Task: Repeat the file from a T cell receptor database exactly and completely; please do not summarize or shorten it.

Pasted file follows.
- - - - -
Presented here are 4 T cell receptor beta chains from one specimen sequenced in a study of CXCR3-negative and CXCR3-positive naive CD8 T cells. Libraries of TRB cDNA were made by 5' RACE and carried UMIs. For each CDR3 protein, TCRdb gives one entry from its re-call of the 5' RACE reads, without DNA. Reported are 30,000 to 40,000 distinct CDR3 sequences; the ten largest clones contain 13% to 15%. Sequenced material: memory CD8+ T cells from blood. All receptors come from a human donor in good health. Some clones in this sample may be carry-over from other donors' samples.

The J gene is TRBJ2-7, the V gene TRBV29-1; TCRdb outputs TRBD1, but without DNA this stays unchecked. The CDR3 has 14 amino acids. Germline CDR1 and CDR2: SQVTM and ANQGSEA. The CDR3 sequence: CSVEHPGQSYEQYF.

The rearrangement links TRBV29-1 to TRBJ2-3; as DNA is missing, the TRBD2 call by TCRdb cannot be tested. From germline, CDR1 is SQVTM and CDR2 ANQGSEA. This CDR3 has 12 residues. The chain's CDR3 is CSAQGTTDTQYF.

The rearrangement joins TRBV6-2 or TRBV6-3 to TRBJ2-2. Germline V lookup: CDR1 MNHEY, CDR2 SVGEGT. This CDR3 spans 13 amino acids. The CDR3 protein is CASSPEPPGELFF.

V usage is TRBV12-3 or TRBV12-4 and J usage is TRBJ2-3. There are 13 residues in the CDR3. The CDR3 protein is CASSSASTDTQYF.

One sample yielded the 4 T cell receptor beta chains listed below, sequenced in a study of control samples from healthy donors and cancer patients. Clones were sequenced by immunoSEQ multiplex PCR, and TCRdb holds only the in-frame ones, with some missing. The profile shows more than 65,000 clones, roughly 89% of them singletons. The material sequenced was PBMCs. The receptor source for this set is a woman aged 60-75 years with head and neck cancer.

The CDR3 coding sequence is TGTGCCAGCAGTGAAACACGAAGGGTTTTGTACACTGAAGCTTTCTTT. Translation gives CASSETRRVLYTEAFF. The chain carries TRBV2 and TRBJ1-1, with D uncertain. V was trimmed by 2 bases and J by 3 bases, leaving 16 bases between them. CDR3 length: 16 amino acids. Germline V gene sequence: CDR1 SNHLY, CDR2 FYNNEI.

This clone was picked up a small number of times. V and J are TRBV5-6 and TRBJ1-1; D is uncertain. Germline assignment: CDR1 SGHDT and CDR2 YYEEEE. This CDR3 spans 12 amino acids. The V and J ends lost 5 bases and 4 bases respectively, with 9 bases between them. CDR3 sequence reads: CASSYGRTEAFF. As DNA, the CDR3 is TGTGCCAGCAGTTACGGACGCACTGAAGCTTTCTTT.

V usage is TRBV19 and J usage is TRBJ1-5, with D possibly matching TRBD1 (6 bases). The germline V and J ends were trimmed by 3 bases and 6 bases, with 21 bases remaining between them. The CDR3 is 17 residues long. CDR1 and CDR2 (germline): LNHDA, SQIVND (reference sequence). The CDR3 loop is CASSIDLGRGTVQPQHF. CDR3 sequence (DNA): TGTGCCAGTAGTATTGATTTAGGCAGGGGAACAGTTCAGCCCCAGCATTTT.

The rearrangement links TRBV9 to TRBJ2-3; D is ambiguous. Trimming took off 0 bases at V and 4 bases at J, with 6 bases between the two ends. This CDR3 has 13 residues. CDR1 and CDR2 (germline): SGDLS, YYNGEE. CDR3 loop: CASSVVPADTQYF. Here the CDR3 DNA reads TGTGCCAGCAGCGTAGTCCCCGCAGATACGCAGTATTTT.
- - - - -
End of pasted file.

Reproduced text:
Presented here are 4 T cell receptor beta chains from one specimen sequenced in a study of CXCR3-negative and CXCR3-positive naive CD8 T cells. Libraries of TRB cDNA were made by 5' RACE and carried UMIs. For each CDR3 protein, TCRdb gives one entry from its re-call of the 5' RACE reads, without DNA. Reported are 30,000 to 40,000 distinct CDR3 sequences; the ten largest clones contain 13% to 15%. Sequenced material: memory CD8+ T cells from blood. All receptors come from a human donor in good health. Some clones in this sample may be carry-over from other donors' samples.

The J gene is TRBJ2-7, the V gene TRBV29-1; TCRdb outputs TRBD1, but without DNA this stays unchecked. The CDR3 has 14 amino acids. Germline CDR1 and CDR2: SQVTM and ANQGSEA. The CDR3 sequence: CSVEHPGQSYEQYF.

The rearrangement links TRBV29-1 to TRBJ2-3; as DNA is missing, the TRBD2 call by TCRdb cannot be tested. From germline, CDR1 is SQVTM and CDR2 ANQGSEA. This CDR3 has 12 residues. The chain's CDR3 is CSAQGTTDTQYF.

The rearrangement joins TRBV6-2 or TRBV6-3 to TRBJ2-2. Germline V lookup: CDR1 MNHEY, CDR2 SVGEGT. This CDR3 spans 13 amino acids. The CDR3 protein is CASSPEPPGELFF.

V usage is TRBV12-3 or TRBV12-4 and J usage is TRBJ2-3. There are 13 residues in the CDR3. The CDR3 protein is CASSSASTDTQYF.

One sample yielded the 4 T cell receptor beta chains listed below, sequenced in a study of control samples from healthy donors and cancer patients. Clones were sequenced by immunoSEQ multiplex PCR, and TCRdb holds only the in-frame ones, with some missing. The profile shows more than 65,000 clones, roughly 89% of them singletons. The material sequenced was PBMCs. The receptor source for this set is a woman aged 60-75 years with head and neck cancer.

The CDR3 coding sequence is TGTGCCAGCAGTGAAACACGAAGGGTTTTGTACACTGAAGCTTTCTTT. Translation gives CASSETRRVLYTEAFF. The chain carries TRBV2 and TRBJ1-1, with D uncertain. V was trimmed by 2 bases and J by 3 bases, leaving 16 bases between them. CDR3 length: 16 amino acids. Germline V gene sequence: CDR1 SNHLY, CDR2 FYNNEI.

This clone was picked up a small number of times. V and J are TRBV5-6 and TRBJ1-1; D is uncertain. Germline assignment: CDR1 SGHDT and CDR2 YYEEEE. This CDR3 spans 12 amino acids. The V and J ends lost 5 bases and 4 bases respectively, with 9 bases between them. CDR3 sequence reads: CASSYGRTEAFF. As DNA, the CDR3 is TGTGCCAGCAGTTACGGACGCACTGAAGCTTTCTTT.

V usage is TRBV19 and J usage is TRBJ1-5, with D possibly matching TRBD1 (6 bases). The germline V and J ends were trimmed by 3 bases and 6 bases, with 21 bases remaining between them. The CDR3 is 17 residues long. CDR1 and CDR2 (germline): LNHDA, SQIVND (reference sequence). The CDR3 loop is CASSIDLGRGTVQPQHF. CDR3 sequence (DNA): TGTGCCAGTAGTATTGATTTAGGCAGGGGAACAGTTCAGCCCCAGCATTTT.

The rearrangement links TRBV9 to TRBJ2-3; D is ambiguous. Trimming took off 0 bases at V and 4 bases at J, with 6 bases between the two ends. This CDR3 has 13 residues. CDR1 and CDR2 (germline): SGDLS, YYNGEE. CDR3 loop: CASSVVPADTQYF. Here the CDR3 DNA reads TGTGCCAGCAGCGTAGTCCCCGCAGATACGCAGTATTTT.